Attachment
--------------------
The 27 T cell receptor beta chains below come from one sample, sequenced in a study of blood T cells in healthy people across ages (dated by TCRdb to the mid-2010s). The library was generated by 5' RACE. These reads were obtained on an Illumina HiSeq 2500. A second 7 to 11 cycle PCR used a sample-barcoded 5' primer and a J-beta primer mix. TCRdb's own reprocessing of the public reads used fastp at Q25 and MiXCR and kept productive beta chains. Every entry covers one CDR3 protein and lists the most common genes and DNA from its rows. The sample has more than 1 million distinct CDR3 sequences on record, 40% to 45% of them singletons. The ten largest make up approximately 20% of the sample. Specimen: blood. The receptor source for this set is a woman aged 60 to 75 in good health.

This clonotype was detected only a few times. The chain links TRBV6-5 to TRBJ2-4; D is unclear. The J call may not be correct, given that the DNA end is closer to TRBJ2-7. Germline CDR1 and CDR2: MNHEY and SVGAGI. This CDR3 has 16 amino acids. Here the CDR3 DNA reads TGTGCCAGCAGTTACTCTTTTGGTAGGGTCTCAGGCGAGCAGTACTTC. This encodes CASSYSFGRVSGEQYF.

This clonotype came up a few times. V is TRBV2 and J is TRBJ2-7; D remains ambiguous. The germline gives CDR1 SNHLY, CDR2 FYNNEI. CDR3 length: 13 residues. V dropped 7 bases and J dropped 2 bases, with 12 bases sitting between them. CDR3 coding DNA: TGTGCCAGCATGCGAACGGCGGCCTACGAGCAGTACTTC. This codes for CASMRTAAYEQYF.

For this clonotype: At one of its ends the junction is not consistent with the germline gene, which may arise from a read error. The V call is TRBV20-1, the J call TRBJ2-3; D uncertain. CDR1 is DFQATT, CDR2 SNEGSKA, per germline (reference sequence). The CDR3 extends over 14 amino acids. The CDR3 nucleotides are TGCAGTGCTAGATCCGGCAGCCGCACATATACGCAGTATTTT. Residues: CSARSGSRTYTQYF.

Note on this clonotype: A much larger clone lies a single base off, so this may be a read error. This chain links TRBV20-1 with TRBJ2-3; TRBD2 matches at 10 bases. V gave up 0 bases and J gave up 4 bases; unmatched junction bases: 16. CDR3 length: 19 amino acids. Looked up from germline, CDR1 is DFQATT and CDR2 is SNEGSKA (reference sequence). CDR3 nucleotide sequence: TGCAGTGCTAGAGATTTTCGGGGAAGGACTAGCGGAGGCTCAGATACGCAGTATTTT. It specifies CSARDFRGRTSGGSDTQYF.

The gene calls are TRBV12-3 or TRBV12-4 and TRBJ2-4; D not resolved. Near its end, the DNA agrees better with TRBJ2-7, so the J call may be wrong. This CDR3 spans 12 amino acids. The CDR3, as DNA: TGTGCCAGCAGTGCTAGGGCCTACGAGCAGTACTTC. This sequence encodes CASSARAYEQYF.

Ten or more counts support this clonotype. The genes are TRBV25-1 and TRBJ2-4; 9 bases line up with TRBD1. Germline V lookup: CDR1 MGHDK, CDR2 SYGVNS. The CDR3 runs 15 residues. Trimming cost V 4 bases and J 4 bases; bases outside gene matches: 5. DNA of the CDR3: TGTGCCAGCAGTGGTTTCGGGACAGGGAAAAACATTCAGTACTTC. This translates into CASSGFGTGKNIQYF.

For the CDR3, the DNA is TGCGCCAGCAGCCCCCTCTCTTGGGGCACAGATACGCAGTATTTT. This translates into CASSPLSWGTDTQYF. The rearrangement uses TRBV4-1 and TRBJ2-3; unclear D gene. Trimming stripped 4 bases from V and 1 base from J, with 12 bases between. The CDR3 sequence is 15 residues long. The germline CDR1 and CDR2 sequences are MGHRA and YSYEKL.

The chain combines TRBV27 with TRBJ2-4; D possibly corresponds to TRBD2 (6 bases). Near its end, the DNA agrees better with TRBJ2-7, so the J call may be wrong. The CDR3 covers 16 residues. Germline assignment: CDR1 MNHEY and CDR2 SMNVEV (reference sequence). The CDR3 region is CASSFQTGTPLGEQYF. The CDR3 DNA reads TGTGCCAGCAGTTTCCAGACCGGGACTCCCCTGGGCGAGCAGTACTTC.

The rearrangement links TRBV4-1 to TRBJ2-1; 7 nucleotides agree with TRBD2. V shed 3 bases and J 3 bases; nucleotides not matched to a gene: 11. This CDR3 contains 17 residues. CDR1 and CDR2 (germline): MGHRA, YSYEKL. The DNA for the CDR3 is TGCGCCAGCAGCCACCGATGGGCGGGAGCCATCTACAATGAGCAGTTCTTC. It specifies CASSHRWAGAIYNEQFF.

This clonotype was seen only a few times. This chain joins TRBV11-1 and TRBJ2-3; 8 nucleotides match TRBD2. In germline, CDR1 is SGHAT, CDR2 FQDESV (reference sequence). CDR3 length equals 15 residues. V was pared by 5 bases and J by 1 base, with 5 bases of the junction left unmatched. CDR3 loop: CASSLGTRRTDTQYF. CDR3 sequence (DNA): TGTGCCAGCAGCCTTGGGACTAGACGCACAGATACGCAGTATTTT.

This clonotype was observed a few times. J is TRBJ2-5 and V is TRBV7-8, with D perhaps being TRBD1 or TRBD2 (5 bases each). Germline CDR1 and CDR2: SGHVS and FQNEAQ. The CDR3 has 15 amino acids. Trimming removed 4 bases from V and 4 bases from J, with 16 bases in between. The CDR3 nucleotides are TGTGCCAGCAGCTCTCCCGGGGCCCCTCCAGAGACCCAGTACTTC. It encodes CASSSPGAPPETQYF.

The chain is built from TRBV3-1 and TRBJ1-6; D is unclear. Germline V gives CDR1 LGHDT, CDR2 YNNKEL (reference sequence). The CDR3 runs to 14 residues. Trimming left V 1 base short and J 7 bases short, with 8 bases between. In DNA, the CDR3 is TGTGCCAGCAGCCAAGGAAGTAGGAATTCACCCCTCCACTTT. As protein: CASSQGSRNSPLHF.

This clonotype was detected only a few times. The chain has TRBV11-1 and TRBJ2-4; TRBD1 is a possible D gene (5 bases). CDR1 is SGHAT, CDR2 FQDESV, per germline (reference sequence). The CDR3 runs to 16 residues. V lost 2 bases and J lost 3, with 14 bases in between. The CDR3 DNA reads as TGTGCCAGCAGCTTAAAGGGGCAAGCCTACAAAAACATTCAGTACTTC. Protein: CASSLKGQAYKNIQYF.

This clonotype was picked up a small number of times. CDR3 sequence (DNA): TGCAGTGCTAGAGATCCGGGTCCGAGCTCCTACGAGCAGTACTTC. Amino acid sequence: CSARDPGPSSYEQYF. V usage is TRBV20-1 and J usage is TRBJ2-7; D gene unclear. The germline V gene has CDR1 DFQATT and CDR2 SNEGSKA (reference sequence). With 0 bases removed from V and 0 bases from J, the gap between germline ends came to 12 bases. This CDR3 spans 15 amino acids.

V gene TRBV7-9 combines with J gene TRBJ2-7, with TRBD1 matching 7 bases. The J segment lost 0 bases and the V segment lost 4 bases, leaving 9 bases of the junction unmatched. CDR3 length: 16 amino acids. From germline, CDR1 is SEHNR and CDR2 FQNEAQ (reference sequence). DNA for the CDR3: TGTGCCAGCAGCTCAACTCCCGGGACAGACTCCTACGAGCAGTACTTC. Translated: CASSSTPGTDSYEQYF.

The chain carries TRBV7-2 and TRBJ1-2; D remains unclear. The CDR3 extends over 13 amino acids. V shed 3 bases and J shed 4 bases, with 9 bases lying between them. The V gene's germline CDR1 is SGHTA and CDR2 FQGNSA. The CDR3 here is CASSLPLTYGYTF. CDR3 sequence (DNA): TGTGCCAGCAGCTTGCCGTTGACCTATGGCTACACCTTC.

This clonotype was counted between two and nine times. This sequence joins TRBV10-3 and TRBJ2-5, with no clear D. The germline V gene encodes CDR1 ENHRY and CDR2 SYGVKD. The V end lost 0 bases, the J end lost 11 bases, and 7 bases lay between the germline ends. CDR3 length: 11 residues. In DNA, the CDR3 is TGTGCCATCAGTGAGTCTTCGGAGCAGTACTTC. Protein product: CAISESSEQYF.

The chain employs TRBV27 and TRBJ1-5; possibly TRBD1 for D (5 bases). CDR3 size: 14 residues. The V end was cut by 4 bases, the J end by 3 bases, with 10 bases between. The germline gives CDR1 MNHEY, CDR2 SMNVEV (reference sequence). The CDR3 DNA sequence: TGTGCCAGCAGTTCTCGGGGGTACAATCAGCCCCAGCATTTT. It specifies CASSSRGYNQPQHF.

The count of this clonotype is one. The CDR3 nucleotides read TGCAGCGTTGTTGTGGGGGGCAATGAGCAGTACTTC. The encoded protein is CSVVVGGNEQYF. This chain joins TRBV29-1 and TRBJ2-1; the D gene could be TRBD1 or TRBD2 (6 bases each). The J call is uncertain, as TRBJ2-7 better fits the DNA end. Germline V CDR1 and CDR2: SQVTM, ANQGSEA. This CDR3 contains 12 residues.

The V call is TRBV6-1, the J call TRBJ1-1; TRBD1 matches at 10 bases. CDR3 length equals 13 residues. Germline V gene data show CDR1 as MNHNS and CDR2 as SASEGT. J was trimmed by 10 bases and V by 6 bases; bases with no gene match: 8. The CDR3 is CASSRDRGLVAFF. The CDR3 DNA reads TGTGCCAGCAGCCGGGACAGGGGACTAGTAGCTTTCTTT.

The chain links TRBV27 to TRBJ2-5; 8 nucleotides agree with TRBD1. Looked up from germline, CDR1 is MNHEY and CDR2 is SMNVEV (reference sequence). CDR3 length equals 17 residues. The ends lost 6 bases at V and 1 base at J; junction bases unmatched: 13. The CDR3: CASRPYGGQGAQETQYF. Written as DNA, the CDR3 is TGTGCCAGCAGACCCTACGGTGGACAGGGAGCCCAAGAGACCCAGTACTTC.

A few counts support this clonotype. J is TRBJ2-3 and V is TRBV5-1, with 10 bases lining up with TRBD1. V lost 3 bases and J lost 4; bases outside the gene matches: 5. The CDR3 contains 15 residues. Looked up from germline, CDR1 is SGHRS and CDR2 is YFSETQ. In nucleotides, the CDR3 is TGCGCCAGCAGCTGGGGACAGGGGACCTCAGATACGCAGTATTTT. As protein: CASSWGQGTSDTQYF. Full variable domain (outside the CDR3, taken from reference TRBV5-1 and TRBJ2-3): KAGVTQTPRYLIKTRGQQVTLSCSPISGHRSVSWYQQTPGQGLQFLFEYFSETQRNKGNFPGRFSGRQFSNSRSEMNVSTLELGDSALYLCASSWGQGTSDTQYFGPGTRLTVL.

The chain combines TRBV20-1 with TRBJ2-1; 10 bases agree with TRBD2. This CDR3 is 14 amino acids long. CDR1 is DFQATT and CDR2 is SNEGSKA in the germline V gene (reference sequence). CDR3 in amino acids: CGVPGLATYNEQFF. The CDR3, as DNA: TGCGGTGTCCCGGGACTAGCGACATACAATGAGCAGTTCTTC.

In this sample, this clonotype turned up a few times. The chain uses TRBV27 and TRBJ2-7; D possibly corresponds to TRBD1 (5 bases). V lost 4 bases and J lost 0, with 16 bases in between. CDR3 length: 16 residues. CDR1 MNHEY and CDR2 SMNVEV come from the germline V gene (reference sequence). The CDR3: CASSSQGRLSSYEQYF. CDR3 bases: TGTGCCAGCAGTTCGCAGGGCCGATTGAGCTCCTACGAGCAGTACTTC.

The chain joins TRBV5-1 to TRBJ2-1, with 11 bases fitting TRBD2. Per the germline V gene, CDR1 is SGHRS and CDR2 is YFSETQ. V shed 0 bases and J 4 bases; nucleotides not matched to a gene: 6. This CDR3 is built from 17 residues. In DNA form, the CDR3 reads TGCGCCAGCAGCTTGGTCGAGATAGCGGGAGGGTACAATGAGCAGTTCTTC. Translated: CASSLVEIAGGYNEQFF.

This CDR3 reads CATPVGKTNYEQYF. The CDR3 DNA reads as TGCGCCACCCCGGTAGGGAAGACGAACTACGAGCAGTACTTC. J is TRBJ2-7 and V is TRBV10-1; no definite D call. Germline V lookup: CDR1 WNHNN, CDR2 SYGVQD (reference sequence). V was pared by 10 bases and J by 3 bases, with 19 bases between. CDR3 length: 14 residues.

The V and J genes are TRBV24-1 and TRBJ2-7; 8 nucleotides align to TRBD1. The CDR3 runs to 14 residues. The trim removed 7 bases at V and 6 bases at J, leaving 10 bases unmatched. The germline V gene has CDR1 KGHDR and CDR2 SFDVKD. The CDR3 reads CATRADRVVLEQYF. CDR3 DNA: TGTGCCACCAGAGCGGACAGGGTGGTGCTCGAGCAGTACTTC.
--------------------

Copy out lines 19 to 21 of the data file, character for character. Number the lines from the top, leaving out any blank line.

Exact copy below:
The chain employs TRBV27 and TRBJ1-5; possibly TRBD1 for D (5 bases). CDR3 size: 14 residues. The V end was cut by 4 bases, the J end by 3 bases, with 10 bases between. The germline gives CDR1 MNHEY, CDR2 SMNVEV (reference sequence). The CDR3 DNA sequence: TGTGCCAGCAGTTCTCGGGGGTACAATCAGCCCCAGCATTTT. It specifies CASSSRGYNQPQHF.

The count of this clonotype is one. The CDR3 nucleotides read TGCAGCGTTGTTGTGGGGGGCAATGAGCAGTACTTC. The encoded protein is CSVVVGGNEQYF. This chain joins TRBV29-1 and TRBJ2-1; the D gene could be TRBD1 or TRBD2 (6 bases each). The J call is uncertain, as TRBJ2-7 better fits the DNA end. Germline V CDR1 and CDR2: SQVTM, ANQGSEA. This CDR3 contains 12 residues.

The V call is TRBV6-1, the J call TRBJ1-1; TRBD1 matches at 10 bases. CDR3 length equals 13 residues. Germline V gene data show CDR1 as MNHNS and CDR2 as SASEGT. J was trimmed by 10 bases and V by 6 bases; bases with no gene match: 8. The CDR3 is CASSRDRGLVAFF. The CDR3 DNA reads TGTGCCAGCAGCCGGGACAGGGGACTAGTAGCTTTCTTT.